Understanding Normal and Abnormal Behavior

Topics: Behavior, Family, Mental disorder Pages: 8 (2284 words) Published: February 8, 2011





Abstract The purpose of this study is to better understand the difference between normal and abnormal behavior in society. Everyone has their own perception of what is normal and what is abnormal and live their lives accordingly. The purpose here is show that there is no definite way of living and that we each live by guidelines that are formed by society and are forced onto us, which we then force onto others. In the never-ending quest for success and happiness, families are bombarded with information about how a supposedly normal family manages. Everything from raising children to resolving conflict to how often people should make love seems to be compared to somebody's idea of the norm. I also discuss the meaning of disruptive behavior in society which sets the ground for distinguishing normal and abnormal behavior.



Introduction Human behavior is different all over the world. Society is different and therefore different things are expected of different people. Most people live according to what they believe is expected by their society and culture. People believe that in every culture there is a „right‟ way to live and a „wrong‟ way. There is a perception on how people should live, work, where they should work, why they should work, what they should eat, where they should, where their kids should play, go to school, what they should study…etc. It‟s as if there is this „life handbook‟ being handed down from generation to generation which has ALL the answers. Apparently every culture has one and EVERYONE knows it by heart and expects everyone else to live accordingly. People don‟t get along, there is constant conflict between who has to have what and everyone believes they are right. Where do we draw the line between normal and abnormal human behavior? Who is right? How can we ourselves differentiate between the two so that our lives don‟t start and end in conflict? The answer is to better understand what normality and abnormality really is. The importance of having answers to these questions lies in the fact that the wider our perception is on normality and abnormality the more tolerant we are of each others‟ behavior, ideas, and life choices. Instead, most cultures have developed widely used views on is accepted and what is not, leaving very little for individuals to decide on for themselves. Each and every event that has taken place in our lives has left an imprint on our psyches. We reflect on these imprints, what we know as memories, and develop our own personal theories. When these ideas and choices clash with those of what is accepted by society, the term “abnormal behavior” seems to show its face.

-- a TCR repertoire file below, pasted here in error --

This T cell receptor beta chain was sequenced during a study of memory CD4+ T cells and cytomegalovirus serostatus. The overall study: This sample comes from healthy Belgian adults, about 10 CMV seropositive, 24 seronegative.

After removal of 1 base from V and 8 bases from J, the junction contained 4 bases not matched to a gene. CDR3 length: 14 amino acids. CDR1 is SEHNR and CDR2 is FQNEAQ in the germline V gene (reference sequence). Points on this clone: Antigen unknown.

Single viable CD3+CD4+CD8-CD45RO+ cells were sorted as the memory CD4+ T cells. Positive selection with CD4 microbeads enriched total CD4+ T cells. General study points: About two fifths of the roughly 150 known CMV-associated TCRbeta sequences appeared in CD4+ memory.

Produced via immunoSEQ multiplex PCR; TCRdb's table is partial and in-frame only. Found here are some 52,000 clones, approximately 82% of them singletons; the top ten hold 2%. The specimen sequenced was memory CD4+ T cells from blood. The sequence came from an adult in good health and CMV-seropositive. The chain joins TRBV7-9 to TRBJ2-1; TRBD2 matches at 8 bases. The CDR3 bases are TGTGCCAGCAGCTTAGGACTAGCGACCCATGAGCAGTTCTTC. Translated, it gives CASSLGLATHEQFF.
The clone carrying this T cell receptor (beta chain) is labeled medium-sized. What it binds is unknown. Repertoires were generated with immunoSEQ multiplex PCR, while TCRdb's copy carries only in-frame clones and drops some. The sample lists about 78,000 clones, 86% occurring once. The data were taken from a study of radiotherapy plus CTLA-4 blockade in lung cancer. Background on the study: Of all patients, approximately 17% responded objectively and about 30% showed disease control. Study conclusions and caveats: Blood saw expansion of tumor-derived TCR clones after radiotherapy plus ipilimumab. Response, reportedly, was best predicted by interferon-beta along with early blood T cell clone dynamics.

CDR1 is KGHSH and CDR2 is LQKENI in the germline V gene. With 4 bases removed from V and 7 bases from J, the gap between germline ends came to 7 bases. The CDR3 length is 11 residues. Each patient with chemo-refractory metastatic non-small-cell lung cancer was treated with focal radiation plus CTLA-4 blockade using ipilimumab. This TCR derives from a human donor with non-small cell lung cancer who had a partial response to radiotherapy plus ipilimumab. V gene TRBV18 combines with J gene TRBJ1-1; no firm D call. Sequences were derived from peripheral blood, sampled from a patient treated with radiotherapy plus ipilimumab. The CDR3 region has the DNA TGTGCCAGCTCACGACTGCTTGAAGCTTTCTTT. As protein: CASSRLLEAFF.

One of the first things to understand is that normal is not a synonym for stable. Normalcy is ever changing. What is considered normal today will soon be replaced by what is normal in the future. Because people determine what is normal, every time societal values change their opinion of what is normal will change. The family has changed profoundly over the past 50 years. What was considered normal barely a generation ago may be viewed as quaint or hopelessly outdated. Notice how the structure of American families has fundamentally shifted in recent years: "The idealized norm of the modern nuclear family has given way to a multiplicity of family arrangements . . . The 1950's model of the White middle-class nuclear family headed by a breadwinner-father and supported by a full-time homemaker-mother is currently found in only eight percent of U.S. households. Dual earning has become the norm for married couples . . . Through the influence of the women's movement and sheer economic necessity, nearly 70...

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